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Togo of Grand Smials
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November 2013
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Togo of Grand Smials [userpic]
"Discourse variance" ... two faced in daily life

The classic case I encountered in the literature is this: an Australian woman is drawn out to describe her views and opinions concerning Aboriginal people. Over the course of interviews, with the method being applied to explore the "variance", what she says can clearly be seen as belonging to two "heaps". One heap consists of utterances that are, if only very mildly, sympathetic. The other heap is comprised of utterences that are, foundationally, prejudiced.

The first thing to note is that there's nothing "flaming" about the prejudiced statemets. The material is substantially racist, but it is stated as though reasonable and balanced ... nothing obviously inflammatory in the style.
And with the "sympathetic" statements we find something similar; these are almost as under-stated as they are vague.

And now we get to the crux of the matter: the attributions in the "racist" heap actually cross over into the "sympathetic" heap. If there's "variance" in the attitude, I read a consistent set of foundations. What qualifies the reference group for "sympathy" is the same set of attributes used in the racist heap to qualify them for scorn. The difference in attitude is an attitude towards an invariant set of characteristics, characteristics which (need it be said?) are actually not supported by sociological data. (That a large proportion of a visible minority are living in poverty is not evidence that this group is characteristically lazy or pre-disposed to criminality!)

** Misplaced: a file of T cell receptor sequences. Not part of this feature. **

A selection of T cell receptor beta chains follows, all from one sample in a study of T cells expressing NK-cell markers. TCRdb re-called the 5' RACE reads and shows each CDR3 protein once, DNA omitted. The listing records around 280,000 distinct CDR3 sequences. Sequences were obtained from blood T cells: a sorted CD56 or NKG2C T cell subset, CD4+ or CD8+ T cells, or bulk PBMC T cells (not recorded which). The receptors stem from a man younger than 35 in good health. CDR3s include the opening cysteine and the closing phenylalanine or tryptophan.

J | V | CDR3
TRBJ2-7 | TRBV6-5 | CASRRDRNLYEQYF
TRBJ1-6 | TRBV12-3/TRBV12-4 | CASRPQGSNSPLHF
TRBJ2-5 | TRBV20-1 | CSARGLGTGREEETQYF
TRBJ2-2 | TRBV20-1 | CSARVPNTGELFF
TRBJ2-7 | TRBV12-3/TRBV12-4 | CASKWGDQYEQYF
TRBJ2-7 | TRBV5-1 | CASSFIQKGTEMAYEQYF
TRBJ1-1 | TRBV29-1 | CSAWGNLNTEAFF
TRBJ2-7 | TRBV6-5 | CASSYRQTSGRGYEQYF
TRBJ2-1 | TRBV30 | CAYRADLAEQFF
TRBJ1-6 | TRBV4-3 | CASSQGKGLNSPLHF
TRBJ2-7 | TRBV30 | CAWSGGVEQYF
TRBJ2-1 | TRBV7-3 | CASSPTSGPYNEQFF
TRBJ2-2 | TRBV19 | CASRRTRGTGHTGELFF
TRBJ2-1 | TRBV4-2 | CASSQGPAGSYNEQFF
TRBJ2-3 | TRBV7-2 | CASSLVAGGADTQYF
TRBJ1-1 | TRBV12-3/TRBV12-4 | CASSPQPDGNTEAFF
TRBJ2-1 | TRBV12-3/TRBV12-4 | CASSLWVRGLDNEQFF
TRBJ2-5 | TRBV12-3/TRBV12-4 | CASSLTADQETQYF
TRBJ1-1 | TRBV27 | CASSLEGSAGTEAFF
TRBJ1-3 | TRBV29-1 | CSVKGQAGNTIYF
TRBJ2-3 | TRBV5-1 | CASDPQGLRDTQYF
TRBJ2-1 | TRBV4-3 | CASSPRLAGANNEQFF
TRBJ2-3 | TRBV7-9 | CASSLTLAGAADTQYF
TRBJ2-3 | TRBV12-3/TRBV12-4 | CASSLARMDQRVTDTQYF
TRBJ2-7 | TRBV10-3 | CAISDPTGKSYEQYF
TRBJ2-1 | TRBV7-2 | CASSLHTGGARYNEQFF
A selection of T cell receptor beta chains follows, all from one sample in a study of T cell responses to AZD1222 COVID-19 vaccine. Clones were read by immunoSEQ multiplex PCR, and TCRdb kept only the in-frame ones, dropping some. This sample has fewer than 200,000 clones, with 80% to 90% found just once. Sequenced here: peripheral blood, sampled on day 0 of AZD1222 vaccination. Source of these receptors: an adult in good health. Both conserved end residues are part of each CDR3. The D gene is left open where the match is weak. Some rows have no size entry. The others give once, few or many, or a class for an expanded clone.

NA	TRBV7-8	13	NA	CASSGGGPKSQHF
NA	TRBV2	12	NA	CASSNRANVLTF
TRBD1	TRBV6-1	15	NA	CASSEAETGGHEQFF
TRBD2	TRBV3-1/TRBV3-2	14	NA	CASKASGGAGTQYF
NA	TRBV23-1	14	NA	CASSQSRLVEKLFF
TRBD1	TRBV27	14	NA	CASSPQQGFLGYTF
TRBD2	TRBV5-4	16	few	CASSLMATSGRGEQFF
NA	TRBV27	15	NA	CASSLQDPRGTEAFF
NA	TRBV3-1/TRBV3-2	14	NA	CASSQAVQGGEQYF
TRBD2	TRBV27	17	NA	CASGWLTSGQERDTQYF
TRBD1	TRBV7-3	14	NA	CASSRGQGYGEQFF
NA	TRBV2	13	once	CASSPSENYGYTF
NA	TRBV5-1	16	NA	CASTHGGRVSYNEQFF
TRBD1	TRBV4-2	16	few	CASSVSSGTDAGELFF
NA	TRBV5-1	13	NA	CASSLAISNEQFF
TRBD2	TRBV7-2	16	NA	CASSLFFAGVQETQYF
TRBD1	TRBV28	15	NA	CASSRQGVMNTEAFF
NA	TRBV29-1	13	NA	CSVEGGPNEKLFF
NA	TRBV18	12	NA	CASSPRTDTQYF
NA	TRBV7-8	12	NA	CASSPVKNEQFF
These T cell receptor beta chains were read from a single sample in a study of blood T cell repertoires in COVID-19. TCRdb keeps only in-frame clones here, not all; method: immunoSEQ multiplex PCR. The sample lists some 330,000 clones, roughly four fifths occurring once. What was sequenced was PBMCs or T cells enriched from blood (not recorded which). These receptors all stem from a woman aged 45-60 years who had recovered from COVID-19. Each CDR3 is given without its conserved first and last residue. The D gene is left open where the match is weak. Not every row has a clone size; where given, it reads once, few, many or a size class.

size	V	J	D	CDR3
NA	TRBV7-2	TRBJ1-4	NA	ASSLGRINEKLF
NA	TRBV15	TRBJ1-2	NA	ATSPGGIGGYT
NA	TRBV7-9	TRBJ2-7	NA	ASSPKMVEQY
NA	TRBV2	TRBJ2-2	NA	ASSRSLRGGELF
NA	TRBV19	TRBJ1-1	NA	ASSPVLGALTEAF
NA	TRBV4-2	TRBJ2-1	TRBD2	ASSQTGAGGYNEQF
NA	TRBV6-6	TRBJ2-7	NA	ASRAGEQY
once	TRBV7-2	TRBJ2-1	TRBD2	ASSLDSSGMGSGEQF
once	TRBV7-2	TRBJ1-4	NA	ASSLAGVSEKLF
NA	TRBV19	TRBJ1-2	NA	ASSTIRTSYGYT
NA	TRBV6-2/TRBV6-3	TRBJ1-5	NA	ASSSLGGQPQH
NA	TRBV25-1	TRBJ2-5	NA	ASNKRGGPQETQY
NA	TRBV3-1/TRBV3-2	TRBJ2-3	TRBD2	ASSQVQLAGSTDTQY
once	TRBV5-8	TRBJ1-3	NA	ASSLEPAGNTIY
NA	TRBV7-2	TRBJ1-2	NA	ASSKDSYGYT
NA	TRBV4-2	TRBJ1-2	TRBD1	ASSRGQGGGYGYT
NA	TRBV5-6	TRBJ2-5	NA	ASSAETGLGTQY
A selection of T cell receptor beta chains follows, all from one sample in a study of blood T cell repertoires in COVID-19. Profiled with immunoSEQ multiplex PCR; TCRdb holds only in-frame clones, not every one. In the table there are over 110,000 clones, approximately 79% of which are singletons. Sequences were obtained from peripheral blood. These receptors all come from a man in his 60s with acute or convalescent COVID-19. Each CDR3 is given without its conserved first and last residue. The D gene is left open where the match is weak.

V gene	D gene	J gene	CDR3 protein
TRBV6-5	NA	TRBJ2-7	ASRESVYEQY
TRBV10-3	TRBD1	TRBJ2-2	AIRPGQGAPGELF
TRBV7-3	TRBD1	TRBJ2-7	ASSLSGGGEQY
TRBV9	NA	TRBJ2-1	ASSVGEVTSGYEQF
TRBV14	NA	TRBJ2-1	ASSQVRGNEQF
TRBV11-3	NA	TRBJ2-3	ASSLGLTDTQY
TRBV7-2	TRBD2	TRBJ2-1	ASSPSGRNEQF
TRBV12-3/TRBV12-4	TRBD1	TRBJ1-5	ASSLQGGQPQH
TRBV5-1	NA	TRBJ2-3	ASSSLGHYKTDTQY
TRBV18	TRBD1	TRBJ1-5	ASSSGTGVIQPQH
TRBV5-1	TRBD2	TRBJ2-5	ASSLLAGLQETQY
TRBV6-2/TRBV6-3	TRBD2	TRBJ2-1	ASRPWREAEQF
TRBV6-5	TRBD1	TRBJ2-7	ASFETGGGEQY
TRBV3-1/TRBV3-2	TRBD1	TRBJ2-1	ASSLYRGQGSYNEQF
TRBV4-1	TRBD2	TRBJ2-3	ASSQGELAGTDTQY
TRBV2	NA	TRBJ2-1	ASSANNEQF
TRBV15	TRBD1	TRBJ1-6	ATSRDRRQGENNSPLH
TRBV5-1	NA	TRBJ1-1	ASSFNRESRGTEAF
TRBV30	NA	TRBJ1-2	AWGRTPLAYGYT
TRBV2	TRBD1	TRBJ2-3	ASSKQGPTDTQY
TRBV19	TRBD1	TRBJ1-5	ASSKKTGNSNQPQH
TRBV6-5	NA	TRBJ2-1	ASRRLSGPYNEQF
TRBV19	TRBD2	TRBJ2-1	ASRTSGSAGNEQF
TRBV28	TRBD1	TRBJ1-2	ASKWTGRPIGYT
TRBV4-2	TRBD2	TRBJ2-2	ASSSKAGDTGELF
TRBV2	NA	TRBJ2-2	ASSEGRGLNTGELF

One aspect in particular here attracted and held my attention, given my project's brief and mandate. (I.e.: how do we generate, support, and nurture wholesome community? Design and deploy a community decision making system that serves this end.)
Setting aside motive (I think in both cases the woman aimed at image maintenance; she wanted to be seen / known as thoughtful and considerate.) I imagined how she, as presented, could be subjected to manipulation, with her two heaps of variant discourse utterances serving as hooks.

And what came to mind was this: the "sympathetic" heap seemed to me the stuff of "Damned with faint praise"; though the material was cast as benevolent it was actually presented as a basis for paternalism. (I can practically hear her, voice shrill, lamenting how "Those people are never grateful for what we're trying to do for them" or some such.) The Aboriginals were presented as being "other" by their nature, and requiring integration for the reason of their being distinct. The "sympathy" was actually patronizing and superior. So these utterances set the stage for the imposition of authoritarian activity ... in the name of "doing good for others". There was something like pity in her words, but nothing like a call for justice.
The "prejudiced" set of statements were, essentially, defeatist. The attributions were so substantial and so fixed that ... except for wanting to seem caring ... the situation was to be accepted as hopeless.